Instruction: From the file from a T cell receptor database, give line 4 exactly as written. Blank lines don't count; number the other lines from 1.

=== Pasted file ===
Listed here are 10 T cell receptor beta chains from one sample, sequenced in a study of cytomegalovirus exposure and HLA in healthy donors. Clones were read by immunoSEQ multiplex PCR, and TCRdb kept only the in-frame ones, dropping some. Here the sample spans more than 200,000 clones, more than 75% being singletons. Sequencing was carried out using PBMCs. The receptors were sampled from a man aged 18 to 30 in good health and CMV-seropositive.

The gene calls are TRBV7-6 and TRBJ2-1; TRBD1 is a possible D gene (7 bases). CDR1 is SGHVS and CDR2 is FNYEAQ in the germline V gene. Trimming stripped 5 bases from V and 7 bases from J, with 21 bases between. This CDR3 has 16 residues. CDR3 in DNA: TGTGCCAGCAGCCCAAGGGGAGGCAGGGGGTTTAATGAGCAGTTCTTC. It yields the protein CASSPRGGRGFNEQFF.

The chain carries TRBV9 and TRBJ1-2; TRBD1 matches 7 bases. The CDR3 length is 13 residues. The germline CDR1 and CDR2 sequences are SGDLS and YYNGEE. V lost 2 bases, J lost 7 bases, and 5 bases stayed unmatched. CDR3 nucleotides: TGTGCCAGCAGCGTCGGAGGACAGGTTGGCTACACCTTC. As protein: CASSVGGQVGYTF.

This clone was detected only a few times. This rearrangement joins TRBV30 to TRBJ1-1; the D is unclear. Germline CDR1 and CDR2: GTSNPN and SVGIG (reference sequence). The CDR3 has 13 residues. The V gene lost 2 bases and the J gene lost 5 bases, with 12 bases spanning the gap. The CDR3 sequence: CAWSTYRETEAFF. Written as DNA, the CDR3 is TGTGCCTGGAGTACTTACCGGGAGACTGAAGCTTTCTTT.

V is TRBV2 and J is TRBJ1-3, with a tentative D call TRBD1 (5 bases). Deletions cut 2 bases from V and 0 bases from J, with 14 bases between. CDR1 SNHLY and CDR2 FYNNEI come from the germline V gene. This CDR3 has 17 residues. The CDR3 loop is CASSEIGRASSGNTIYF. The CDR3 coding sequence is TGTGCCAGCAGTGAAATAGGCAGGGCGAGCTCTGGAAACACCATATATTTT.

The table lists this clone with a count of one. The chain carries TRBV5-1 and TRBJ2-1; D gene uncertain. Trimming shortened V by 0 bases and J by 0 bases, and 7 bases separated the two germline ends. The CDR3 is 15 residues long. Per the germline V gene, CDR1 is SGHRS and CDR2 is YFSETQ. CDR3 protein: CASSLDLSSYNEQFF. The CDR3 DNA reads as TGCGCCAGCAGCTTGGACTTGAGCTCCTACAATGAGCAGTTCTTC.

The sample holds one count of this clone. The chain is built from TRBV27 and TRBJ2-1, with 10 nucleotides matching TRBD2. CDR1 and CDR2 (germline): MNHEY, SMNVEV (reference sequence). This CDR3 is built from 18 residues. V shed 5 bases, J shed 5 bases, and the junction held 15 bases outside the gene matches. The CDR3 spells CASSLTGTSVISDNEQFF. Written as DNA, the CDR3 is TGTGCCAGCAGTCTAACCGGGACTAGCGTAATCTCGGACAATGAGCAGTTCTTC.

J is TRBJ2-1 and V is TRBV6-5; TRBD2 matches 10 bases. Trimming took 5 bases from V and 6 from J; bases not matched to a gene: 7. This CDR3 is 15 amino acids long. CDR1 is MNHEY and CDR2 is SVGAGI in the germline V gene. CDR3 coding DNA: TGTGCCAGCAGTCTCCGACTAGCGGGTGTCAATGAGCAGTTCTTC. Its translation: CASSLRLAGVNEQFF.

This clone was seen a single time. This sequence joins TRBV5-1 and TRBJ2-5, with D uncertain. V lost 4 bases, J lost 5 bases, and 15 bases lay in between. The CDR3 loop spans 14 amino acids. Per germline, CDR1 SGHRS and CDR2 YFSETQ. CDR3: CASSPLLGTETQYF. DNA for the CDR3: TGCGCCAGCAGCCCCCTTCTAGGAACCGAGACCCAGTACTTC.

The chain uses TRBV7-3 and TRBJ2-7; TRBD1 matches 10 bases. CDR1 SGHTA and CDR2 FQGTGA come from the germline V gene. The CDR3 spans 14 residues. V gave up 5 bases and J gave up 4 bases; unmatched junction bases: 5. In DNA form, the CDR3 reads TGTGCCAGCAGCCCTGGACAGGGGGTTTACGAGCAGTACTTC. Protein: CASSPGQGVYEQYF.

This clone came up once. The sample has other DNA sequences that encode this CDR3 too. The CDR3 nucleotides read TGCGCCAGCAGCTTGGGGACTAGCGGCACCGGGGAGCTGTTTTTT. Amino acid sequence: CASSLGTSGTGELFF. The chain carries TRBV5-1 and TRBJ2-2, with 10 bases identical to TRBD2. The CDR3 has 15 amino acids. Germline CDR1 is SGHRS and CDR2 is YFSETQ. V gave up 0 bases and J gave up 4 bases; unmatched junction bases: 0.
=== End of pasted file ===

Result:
This clone was detected only a few times. This rearrangement joins TRBV30 to TRBJ1-1; the D is unclear. Germline CDR1 and CDR2: GTSNPN and SVGIG (reference sequence). The CDR3 has 13 residues. The V gene lost 2 bases and the J gene lost 5 bases, with 12 bases spanning the gap. The CDR3 sequence: CAWSTYRETEAFF. Written as DNA, the CDR3 is TGTGCCTGGAGTACTTACCGGGAGACTGAAGCTTTCTTT.